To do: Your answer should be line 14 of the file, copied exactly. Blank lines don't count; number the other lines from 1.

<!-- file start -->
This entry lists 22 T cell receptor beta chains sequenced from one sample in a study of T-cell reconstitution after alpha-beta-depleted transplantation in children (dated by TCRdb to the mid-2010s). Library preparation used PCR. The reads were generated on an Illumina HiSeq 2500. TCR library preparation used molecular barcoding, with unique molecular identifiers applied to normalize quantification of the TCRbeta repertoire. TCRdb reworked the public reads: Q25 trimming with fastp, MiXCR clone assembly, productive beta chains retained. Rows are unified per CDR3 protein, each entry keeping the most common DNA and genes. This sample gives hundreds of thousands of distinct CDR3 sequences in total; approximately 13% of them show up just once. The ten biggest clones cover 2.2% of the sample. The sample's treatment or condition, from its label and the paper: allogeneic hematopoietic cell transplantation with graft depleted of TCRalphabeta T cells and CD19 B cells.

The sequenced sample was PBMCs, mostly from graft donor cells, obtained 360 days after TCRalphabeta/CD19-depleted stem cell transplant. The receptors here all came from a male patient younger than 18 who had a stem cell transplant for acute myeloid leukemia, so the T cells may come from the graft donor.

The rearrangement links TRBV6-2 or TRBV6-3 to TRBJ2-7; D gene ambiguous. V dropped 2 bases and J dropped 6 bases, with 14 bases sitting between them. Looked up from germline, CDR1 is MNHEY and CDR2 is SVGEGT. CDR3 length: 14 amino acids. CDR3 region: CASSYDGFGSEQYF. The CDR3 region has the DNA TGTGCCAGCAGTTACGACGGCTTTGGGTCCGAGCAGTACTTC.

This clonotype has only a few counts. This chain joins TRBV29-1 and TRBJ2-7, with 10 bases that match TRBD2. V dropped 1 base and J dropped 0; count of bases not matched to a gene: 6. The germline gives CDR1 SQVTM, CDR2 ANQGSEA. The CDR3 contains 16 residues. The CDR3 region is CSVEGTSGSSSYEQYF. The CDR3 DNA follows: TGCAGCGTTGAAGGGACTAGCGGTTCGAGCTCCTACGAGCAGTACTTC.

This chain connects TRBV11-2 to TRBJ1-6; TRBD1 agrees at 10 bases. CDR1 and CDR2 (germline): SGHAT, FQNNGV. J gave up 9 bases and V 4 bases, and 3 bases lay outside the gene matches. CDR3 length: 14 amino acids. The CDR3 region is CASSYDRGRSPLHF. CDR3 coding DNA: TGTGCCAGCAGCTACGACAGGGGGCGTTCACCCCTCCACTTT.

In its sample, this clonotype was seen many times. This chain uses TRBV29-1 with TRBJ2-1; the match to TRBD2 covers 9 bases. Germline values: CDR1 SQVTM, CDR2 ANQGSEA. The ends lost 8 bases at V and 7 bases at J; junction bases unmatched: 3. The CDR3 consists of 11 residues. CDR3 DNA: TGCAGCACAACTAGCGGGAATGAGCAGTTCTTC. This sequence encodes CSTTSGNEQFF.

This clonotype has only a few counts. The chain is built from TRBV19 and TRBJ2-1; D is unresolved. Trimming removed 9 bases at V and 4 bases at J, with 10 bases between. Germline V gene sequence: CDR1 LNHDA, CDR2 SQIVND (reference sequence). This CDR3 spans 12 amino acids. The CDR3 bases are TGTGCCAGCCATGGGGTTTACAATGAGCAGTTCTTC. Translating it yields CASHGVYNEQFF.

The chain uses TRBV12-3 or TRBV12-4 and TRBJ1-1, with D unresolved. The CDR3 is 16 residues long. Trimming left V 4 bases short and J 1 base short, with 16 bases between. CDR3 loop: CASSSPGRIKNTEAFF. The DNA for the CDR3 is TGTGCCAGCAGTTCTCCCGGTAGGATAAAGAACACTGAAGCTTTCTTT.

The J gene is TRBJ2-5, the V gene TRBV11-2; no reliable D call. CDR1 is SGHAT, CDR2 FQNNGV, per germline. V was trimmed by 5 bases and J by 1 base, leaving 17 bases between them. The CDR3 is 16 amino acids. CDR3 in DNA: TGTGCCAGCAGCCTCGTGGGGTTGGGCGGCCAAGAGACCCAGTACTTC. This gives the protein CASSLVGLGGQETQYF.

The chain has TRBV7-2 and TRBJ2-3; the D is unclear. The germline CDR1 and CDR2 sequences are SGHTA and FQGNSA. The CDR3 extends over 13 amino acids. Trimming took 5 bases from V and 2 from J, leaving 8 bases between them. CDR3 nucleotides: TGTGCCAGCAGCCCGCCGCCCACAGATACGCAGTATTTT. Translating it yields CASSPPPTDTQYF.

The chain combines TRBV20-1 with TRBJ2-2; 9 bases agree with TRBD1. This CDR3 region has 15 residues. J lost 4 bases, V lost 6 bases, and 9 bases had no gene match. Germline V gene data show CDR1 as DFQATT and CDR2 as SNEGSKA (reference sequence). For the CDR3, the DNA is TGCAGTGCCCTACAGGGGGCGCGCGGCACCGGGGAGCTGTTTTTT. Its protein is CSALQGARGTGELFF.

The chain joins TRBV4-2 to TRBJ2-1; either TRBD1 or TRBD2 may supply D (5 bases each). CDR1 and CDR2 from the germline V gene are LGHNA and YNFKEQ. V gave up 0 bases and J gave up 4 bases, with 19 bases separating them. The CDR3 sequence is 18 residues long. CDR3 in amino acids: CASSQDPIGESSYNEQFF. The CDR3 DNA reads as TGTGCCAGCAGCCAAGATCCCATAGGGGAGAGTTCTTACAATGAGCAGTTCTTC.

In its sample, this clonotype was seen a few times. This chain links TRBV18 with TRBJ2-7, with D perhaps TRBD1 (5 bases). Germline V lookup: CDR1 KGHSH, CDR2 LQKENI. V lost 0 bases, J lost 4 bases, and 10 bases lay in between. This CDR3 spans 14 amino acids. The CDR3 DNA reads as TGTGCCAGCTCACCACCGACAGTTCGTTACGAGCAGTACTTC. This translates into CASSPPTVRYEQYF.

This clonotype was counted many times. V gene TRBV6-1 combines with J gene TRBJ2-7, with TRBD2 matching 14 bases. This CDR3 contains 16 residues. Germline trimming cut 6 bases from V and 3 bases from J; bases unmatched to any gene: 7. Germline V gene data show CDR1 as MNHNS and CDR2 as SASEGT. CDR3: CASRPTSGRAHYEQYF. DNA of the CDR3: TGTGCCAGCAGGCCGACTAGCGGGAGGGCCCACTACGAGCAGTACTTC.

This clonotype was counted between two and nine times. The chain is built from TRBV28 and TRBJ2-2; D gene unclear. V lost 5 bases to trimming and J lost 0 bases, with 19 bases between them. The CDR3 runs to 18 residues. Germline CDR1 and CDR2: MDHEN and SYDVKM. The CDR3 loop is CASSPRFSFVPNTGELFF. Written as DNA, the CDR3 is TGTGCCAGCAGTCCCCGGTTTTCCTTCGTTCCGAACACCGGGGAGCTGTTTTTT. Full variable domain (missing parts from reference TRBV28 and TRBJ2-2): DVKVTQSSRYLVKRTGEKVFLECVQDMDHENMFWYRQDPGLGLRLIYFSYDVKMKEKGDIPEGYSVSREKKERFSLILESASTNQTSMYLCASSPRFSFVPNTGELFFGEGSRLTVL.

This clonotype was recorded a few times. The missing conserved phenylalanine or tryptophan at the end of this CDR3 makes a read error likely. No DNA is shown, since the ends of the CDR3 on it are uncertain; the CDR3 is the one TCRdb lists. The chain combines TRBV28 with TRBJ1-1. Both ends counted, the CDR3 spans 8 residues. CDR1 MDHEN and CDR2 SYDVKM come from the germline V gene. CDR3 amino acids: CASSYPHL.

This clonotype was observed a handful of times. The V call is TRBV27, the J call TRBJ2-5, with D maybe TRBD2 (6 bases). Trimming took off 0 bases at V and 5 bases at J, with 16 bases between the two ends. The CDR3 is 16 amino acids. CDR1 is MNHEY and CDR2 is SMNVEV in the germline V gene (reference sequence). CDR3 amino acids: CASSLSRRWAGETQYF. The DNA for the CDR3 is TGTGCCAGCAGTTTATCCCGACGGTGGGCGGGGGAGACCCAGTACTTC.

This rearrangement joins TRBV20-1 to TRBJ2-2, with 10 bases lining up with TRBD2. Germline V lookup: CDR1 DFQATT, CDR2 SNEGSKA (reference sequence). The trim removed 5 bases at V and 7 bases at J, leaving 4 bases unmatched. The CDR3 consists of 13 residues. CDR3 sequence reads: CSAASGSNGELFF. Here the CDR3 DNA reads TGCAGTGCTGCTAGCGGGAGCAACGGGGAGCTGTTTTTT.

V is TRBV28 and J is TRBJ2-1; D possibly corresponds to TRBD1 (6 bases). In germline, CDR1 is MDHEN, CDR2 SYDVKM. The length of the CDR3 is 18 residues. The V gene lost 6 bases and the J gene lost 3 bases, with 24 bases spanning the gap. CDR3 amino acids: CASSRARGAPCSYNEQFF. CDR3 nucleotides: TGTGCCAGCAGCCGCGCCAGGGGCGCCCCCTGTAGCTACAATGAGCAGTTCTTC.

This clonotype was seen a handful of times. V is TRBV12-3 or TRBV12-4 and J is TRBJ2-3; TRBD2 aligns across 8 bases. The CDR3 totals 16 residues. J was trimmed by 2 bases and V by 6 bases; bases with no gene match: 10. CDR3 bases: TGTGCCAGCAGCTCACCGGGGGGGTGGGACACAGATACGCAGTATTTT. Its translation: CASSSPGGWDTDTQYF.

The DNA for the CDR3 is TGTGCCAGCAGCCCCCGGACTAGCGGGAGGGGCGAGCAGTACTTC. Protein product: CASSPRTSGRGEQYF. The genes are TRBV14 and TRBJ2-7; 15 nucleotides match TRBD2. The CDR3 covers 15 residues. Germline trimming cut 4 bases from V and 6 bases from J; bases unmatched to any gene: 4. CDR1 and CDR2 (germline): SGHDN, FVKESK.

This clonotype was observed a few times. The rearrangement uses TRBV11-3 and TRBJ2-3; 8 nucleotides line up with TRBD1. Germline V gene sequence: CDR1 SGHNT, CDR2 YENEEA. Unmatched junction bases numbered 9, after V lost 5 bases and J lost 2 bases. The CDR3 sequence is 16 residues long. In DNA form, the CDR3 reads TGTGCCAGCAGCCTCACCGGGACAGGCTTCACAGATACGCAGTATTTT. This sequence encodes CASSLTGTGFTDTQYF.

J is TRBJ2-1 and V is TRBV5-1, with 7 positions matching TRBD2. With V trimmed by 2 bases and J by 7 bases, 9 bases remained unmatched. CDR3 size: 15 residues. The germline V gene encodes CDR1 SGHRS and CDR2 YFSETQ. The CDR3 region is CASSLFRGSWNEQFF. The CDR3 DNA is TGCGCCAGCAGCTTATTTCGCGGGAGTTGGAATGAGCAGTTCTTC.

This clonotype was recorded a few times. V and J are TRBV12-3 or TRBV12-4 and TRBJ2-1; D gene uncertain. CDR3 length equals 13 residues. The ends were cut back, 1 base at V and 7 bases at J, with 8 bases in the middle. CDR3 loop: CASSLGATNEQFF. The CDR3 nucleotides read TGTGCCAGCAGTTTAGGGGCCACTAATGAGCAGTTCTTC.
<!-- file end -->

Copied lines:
This clonotype was counted many times. V gene TRBV6-1 combines with J gene TRBJ2-7, with TRBD2 matching 14 bases. This CDR3 contains 16 residues. Germline trimming cut 6 bases from V and 3 bases from J; bases unmatched to any gene: 7. Germline V gene data show CDR1 as MNHNS and CDR2 as SASEGT. CDR3: CASRPTSGRAHYEQYF. DNA of the CDR3: TGTGCCAGCAGGCCGACTAGCGGGAGGGCCCACTACGAGCAGTACTTC.